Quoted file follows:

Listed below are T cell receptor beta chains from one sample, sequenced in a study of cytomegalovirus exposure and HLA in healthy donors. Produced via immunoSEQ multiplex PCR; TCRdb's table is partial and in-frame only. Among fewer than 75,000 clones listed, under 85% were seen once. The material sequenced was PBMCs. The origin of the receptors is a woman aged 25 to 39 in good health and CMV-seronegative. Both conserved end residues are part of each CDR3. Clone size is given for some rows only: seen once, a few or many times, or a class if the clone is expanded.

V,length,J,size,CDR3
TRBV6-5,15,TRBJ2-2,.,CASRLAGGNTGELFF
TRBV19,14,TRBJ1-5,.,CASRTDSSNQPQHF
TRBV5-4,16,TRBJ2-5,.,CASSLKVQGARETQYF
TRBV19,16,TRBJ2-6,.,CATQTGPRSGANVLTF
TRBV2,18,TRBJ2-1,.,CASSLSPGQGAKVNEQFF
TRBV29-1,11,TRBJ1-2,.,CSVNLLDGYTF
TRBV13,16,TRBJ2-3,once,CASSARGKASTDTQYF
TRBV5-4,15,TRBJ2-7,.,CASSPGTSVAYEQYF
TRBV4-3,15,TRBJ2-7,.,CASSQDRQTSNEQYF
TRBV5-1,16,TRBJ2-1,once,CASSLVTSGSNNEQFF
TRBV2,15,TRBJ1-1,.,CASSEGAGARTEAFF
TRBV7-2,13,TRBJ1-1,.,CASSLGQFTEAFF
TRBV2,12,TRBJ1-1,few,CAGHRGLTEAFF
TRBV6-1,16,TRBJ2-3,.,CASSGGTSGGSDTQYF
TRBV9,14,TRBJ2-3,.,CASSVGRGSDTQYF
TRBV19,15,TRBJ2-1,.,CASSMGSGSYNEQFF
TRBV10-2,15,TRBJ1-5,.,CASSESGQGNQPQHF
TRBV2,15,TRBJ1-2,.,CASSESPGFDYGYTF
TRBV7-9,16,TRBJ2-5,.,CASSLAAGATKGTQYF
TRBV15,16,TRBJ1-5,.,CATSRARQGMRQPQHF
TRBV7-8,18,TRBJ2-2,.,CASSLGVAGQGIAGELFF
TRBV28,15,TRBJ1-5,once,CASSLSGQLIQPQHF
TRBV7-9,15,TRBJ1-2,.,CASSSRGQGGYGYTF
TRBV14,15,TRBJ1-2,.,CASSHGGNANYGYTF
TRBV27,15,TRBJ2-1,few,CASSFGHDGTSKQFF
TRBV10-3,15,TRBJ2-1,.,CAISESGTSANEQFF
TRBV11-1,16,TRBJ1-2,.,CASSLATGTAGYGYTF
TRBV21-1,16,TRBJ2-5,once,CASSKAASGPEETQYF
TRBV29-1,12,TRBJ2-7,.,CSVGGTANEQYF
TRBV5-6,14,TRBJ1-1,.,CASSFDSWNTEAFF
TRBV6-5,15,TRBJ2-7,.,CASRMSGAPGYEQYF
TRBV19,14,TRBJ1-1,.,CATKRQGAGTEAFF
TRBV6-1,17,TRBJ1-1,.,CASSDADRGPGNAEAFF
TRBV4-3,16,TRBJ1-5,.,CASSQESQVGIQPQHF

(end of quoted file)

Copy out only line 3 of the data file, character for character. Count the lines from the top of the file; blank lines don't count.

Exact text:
TRBV6-5,15,TRBJ2-2,.,CASRLAGGNTGELFF